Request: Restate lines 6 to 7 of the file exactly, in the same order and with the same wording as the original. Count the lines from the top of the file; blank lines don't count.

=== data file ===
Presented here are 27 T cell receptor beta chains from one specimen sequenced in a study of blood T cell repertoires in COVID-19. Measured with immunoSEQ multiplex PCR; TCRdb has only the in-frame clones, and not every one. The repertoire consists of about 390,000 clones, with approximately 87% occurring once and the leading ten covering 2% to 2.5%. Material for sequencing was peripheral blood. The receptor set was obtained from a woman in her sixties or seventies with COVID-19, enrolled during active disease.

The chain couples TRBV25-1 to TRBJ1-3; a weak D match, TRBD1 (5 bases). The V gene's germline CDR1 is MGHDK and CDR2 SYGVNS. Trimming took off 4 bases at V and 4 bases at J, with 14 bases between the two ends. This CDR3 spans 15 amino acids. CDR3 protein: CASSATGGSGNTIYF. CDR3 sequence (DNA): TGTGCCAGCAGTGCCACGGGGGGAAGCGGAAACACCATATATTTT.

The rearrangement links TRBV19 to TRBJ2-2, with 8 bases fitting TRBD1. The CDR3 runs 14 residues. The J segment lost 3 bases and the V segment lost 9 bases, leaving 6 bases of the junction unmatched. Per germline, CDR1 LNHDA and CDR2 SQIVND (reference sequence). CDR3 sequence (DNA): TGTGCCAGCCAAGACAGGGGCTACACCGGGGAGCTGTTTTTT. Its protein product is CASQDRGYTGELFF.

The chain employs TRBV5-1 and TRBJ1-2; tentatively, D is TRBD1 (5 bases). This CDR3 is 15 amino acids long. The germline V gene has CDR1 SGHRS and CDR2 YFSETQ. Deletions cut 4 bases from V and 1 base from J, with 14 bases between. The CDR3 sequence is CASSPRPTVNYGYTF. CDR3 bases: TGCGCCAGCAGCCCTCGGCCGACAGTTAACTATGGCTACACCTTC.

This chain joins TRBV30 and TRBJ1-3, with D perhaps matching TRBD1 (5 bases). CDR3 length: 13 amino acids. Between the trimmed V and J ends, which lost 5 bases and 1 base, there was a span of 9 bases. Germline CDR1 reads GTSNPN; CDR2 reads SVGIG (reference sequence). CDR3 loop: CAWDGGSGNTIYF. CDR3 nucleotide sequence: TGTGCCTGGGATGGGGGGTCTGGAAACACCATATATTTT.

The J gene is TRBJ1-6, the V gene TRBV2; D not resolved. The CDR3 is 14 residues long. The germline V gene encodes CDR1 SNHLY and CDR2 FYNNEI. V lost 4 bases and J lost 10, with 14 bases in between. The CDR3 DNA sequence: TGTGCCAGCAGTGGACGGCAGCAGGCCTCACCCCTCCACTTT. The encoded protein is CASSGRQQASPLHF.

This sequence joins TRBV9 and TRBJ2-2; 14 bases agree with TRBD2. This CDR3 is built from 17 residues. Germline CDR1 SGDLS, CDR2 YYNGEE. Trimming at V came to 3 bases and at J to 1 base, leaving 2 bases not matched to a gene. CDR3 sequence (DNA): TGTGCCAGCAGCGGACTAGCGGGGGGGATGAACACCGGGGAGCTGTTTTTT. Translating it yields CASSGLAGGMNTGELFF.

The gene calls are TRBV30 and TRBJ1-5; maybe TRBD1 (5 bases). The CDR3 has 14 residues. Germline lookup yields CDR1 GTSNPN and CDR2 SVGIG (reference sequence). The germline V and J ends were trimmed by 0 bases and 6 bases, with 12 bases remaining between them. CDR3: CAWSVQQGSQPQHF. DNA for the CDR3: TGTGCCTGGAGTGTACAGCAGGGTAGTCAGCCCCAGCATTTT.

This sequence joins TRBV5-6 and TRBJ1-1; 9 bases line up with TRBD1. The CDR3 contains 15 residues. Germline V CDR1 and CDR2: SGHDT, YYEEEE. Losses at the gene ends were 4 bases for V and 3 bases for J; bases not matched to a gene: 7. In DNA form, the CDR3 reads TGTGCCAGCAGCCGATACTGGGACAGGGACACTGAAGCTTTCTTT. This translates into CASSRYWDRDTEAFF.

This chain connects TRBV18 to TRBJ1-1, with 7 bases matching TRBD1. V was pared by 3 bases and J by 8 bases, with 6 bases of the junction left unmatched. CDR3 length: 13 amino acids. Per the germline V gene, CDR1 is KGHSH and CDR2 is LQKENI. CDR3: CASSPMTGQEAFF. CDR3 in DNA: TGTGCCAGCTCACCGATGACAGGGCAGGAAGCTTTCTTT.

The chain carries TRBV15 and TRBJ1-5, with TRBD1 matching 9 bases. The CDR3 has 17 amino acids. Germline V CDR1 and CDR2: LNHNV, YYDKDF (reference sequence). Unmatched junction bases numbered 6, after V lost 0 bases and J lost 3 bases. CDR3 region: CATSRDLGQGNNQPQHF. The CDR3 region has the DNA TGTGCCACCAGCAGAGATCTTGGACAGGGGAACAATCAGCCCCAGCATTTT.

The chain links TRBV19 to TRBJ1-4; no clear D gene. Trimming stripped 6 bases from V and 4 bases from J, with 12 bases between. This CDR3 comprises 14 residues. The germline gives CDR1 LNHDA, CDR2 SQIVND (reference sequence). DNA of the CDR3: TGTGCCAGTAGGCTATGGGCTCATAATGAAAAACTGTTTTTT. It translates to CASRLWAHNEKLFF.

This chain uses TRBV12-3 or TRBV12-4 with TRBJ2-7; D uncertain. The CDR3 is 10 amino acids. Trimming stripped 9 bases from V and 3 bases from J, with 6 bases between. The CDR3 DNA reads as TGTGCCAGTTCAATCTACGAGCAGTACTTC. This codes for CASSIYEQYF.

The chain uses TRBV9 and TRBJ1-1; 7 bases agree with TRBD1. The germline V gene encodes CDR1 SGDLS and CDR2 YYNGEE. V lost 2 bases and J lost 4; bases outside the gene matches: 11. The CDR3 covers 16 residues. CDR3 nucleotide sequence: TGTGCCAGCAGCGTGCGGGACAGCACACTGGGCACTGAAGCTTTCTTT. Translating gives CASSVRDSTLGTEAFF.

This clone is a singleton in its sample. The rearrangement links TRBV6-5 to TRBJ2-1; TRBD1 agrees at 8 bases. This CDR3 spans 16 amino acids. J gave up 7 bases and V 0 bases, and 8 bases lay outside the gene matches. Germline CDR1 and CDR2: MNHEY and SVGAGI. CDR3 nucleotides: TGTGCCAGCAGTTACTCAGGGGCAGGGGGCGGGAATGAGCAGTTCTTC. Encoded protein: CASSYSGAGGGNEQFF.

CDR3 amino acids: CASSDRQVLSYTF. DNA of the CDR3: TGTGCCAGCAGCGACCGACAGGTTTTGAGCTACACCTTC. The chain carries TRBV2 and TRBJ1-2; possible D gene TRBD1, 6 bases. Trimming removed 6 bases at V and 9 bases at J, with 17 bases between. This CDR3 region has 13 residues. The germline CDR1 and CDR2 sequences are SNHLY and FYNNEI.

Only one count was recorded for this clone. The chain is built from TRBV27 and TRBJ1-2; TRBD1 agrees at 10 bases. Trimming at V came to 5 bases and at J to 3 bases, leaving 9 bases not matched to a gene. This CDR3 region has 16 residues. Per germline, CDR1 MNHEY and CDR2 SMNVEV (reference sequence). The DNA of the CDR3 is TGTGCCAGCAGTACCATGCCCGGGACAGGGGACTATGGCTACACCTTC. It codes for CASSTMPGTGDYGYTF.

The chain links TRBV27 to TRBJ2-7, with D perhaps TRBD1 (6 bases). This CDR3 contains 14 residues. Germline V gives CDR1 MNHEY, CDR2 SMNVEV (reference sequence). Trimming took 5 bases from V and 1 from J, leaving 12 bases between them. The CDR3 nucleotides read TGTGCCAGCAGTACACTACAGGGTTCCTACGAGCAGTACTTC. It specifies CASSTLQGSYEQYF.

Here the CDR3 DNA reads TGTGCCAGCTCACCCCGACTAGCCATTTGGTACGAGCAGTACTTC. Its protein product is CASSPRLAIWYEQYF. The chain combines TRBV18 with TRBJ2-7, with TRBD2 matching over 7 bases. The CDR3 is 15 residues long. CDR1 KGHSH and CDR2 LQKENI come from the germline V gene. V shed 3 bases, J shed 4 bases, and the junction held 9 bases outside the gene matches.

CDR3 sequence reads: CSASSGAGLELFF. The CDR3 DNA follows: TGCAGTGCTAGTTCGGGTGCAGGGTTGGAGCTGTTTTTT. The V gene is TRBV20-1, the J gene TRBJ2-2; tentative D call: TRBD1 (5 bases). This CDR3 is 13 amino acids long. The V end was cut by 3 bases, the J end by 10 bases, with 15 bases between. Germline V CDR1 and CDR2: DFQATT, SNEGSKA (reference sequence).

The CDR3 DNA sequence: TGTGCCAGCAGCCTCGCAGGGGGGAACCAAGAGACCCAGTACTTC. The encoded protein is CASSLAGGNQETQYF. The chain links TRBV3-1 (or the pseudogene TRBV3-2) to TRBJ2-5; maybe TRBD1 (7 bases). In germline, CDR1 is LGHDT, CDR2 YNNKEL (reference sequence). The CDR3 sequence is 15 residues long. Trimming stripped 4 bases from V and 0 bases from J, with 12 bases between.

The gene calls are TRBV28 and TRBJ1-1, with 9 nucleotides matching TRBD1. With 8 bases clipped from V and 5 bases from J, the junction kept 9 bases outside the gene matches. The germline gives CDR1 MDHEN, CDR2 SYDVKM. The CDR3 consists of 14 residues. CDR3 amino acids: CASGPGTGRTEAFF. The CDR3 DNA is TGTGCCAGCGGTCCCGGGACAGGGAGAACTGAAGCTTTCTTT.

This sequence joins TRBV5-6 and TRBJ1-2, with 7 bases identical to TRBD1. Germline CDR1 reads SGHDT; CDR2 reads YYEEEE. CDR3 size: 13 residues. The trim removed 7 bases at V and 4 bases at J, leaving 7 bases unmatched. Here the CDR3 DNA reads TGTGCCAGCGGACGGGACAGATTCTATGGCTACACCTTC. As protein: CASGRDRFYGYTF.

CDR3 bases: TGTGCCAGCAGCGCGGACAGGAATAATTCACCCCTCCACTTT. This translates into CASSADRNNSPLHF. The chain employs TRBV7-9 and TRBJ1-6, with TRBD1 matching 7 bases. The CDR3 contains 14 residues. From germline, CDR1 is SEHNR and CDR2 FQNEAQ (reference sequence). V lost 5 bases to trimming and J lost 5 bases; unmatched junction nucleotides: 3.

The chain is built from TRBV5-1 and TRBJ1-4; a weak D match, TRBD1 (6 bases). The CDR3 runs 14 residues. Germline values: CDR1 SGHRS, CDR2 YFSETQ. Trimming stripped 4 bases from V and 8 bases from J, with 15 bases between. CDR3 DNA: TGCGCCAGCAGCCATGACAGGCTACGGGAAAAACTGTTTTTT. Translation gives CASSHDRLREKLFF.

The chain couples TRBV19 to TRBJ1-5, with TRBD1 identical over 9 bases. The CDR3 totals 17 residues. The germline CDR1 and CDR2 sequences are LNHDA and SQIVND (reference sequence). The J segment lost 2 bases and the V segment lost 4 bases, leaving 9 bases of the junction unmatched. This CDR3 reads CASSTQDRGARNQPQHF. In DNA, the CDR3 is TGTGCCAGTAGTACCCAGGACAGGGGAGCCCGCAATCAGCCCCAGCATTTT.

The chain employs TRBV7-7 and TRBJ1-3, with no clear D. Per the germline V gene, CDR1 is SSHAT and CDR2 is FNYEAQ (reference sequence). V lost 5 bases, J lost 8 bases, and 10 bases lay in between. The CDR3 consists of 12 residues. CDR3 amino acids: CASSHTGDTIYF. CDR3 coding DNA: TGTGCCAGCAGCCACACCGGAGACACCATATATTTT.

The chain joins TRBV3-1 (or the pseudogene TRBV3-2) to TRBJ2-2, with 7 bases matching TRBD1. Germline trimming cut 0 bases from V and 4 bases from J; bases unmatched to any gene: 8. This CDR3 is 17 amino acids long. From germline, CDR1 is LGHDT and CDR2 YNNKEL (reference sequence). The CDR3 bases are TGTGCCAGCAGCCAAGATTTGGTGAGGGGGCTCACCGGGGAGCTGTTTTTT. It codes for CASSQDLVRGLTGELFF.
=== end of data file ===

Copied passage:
The J gene is TRBJ1-6, the V gene TRBV2; D not resolved. The CDR3 is 14 residues long. The germline V gene encodes CDR1 SNHLY and CDR2 FYNNEI. V lost 4 bases and J lost 10, with 14 bases in between. The CDR3 DNA sequence: TGTGCCAGCAGTGGACGGCAGCAGGCCTCACCCCTCCACTTT. The encoded protein is CASSGRQQASPLHF.

This sequence joins TRBV9 and TRBJ2-2; 14 bases agree with TRBD2. This CDR3 is built from 17 residues. Germline CDR1 SGDLS, CDR2 YYNGEE. Trimming at V came to 3 bases and at J to 1 base, leaving 2 bases not matched to a gene. CDR3 sequence (DNA): TGTGCCAGCAGCGGACTAGCGGGGGGGATGAACACCGGGGAGCTGTTTTTT. Translating it yields CASSGLAGGMNTGELFF.